As ever, the GTD’s interior is supremely comfortable, sufficiently spacious, plus it is nothing short of a study in upmarket build quality… the look and feel of the trim finishes, even if they’re a tad conservative, would not be out of place in a more expensive business class vehicle. Over and above the 8-inch Composition Media touchscreen infotainment system, which feels bang up to date in terms of functionality (such as Apple Carplay/Android Auto connectivity), cruise control, dual zone climate control, heated sports front seats and classy white Interior ambient lighting have been availed.
The infernal options list
Yes, the GTD is smart inside, but for consumers who are expected to fork out more than R500k of their hard-earned Rands, the good stuff is still just out of reach. The digital dashboard (R8 000) is such a desirable feature, but it can only be had in conjunction with satellite navigation (R20 200). The adaptive chassis control will please performance aficionados, but again, that costs an extra R12 700. The plus side of all of this is that you’re likely to be able to walk into a dealership and see a GTD on the floor with some of these features added on already; perhaps there’ll be some haggle room.
The inevitable comparison
With a chassis that is stiffer and sits lower than your standard Golf, a special electronic slip diff, the steering setup from the GTI and uprated brakes, the Volkswagen GTD goes all-out to deliver driving thrills. There is surfeit handling prowess courtesy of oodles of front-end grip, a well weighted and accurate steering configuration, and, when the Golf is tasked to attack the twisties, admirable, measured body control.
However, in terms of outright excitement, it’s just not as compelling as the GTI. Yes, it’s slightly heavier than its petrol-powered sibling, but that is not the problem: whereas the GTD has given you all its torque by 3 500 rpm, the GTI will keep delivering the same level of peak engine twist up all the way to 4 600 and, more importantly, in cut and thrust driving conditions, the former’s throttle responses feel a bit blunt and dopey by comparison.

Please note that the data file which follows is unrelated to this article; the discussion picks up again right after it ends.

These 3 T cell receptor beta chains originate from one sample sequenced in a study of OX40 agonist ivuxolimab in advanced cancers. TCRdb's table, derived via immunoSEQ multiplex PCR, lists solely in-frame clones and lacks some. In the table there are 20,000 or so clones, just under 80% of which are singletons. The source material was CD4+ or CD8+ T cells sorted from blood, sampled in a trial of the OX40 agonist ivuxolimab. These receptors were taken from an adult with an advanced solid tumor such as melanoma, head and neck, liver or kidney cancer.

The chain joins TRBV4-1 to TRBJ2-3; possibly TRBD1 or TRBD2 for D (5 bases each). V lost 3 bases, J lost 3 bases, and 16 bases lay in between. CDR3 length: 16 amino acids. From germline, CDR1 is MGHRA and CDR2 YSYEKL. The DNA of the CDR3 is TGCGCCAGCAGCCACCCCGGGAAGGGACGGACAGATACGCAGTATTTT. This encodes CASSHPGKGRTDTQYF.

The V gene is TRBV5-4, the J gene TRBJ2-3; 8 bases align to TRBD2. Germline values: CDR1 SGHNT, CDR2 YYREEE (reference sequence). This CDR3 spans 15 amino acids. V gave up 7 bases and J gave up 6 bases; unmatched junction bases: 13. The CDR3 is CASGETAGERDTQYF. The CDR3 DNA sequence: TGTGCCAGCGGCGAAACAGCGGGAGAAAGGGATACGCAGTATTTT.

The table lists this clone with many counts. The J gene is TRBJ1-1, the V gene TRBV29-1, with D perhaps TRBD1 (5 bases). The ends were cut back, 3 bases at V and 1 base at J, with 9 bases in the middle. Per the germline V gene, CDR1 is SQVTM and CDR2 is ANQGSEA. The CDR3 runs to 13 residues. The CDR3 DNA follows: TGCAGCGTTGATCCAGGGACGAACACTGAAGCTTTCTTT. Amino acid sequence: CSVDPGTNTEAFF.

Pricing and warranty
The Volkswagen Golf GTD retails for R506 700 (August 2017). It comes with a 5-year/90 000km service plan, 3-year/120 000km warranty and a 12-year anti-corrosion warranty. Service intervals are set at every 15 000 km.
Does a diesel hot hatchback work? In a way, yes, it definitely does. However, the GTD is not a new concept as there are potent offerings from BMW and Volvo in the forms of the 120d and V40 D4 respectively. The GTD’s cabin and features effortlessly top that of the BMW, the Volvo’s cabin feels outdated by comparison and the Volkswagen’s arguably “better dressed”. The fact that it has launch control further underlines its sporty credentials.
It may not have the outright performance of its petrol-powered brother, but there’s certainly enough off-the-line shove to elbow lesser performance hatches out the way. Once rolling, and with the DSG transmission in its most aggressive setting, the in-gear punch is unrelenting. Don’t expect the same levels of driving fun as in a GTI, but on the other side of the coin, the refinement and relaxing cruising nature of the car is a major highlight.
Ultimately, the GTD is a jack-of-all-trades, but master of none. It’s refined, offers credible performance and has enough space and practicality to still qualify as a sensible buy. We think mature buyers who may see the GTI as a “too showy” offering may easily take a liking to the GTD. It was a valiant and brave decision to bring it to our market, and while the Golf offers something different, it’s hard to imagine it will sell in large numbers.
Given how the European market has cooled towards diesel engines due to emission concerns, we think the “diesel performance vehicle” is on its way out/plug-in hybrid hot hatches will be the next big thing. Still, we’re happy the GTD’s here. Its few shortcomings are relative to the immense breadth of talent of its GTI sibling, which is high praise in itself. As a standalone ownership proposition, the GTD is very unlikely to disappoint…
DAVID TAYLOR. Cars.co.za